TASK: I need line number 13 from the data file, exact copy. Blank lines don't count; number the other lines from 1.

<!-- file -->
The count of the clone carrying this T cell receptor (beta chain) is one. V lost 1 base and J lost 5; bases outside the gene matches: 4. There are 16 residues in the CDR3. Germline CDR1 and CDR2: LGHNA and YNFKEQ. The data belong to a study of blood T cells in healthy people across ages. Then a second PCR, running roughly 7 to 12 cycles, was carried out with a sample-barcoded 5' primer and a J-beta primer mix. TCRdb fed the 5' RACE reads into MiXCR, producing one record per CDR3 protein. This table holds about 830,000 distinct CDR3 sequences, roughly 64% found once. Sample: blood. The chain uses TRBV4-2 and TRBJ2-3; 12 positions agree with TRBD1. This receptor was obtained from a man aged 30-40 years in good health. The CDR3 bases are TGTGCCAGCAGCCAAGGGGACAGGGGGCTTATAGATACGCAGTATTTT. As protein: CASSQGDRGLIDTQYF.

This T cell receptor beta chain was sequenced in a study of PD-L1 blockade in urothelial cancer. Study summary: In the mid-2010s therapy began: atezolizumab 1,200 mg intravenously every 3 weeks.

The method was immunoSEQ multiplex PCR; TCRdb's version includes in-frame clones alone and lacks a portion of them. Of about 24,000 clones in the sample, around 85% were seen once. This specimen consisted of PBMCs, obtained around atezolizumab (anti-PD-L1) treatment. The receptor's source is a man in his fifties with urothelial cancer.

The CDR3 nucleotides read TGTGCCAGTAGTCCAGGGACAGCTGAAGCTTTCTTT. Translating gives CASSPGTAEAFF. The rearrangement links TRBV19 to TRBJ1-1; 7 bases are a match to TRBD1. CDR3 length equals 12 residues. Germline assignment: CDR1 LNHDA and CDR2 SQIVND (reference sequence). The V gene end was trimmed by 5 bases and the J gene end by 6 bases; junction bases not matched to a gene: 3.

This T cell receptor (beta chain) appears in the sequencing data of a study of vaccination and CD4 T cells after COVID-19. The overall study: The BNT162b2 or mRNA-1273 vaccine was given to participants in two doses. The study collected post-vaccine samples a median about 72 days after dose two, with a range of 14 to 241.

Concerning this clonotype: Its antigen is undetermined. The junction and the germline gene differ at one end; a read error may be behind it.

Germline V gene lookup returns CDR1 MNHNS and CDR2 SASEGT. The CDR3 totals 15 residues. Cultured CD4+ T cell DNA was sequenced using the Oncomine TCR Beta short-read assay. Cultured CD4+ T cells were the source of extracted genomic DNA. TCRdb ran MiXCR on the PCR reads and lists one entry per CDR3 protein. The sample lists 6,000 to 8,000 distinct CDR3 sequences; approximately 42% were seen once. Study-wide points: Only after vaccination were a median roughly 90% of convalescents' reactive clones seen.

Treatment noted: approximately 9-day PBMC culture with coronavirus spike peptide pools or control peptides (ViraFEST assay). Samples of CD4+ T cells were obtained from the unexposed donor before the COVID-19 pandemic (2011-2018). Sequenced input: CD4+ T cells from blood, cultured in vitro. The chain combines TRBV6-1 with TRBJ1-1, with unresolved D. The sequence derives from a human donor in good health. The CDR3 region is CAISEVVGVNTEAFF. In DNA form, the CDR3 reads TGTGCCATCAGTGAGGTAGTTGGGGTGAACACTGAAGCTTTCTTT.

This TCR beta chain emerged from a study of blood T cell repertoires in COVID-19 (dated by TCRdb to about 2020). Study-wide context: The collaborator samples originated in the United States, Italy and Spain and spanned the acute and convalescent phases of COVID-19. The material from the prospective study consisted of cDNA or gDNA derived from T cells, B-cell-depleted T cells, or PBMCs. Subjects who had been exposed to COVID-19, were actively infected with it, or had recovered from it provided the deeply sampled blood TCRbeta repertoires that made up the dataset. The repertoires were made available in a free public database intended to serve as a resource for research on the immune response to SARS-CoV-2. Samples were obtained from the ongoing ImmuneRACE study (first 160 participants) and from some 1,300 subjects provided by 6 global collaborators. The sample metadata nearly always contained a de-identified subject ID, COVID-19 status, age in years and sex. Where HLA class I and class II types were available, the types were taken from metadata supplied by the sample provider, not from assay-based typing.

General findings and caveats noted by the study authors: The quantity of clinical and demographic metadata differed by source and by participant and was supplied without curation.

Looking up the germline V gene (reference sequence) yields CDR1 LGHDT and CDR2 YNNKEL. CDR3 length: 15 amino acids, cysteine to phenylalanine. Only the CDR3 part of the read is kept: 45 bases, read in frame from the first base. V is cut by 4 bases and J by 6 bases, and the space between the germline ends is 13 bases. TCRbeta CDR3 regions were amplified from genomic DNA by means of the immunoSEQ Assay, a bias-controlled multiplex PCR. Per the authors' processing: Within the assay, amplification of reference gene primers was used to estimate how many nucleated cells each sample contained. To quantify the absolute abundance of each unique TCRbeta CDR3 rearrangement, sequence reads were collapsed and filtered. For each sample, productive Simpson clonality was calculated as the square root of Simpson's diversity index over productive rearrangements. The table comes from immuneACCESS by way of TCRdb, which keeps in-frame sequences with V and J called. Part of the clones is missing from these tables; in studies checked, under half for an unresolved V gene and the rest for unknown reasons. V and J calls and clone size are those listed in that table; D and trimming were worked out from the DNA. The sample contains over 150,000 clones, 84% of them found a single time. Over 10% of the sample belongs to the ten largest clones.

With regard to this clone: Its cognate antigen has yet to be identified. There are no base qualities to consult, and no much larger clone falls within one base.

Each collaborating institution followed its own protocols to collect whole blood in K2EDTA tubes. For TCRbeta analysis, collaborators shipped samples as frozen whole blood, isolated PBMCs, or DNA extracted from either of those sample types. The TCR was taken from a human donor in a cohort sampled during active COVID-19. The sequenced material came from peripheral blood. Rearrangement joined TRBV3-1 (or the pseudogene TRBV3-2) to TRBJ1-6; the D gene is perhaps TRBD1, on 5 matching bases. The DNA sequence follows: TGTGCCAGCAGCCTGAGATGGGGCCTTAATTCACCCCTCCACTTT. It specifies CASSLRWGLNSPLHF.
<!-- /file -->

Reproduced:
Each collaborating institution followed its own protocols to collect whole blood in K2EDTA tubes. For TCRbeta analysis, collaborators shipped samples as frozen whole blood, isolated PBMCs, or DNA extracted from either of those sample types. The TCR was taken from a human donor in a cohort sampled during active COVID-19. The sequenced material came from peripheral blood. Rearrangement joined TRBV3-1 (or the pseudogene TRBV3-2) to TRBJ1-6; the D gene is perhaps TRBD1, on 5 matching bases. The DNA sequence follows: TGTGCCAGCAGCCTGAGATGGGGCCTTAATTCACCCCTCCACTTT. It specifies CASSLRWGLNSPLHF.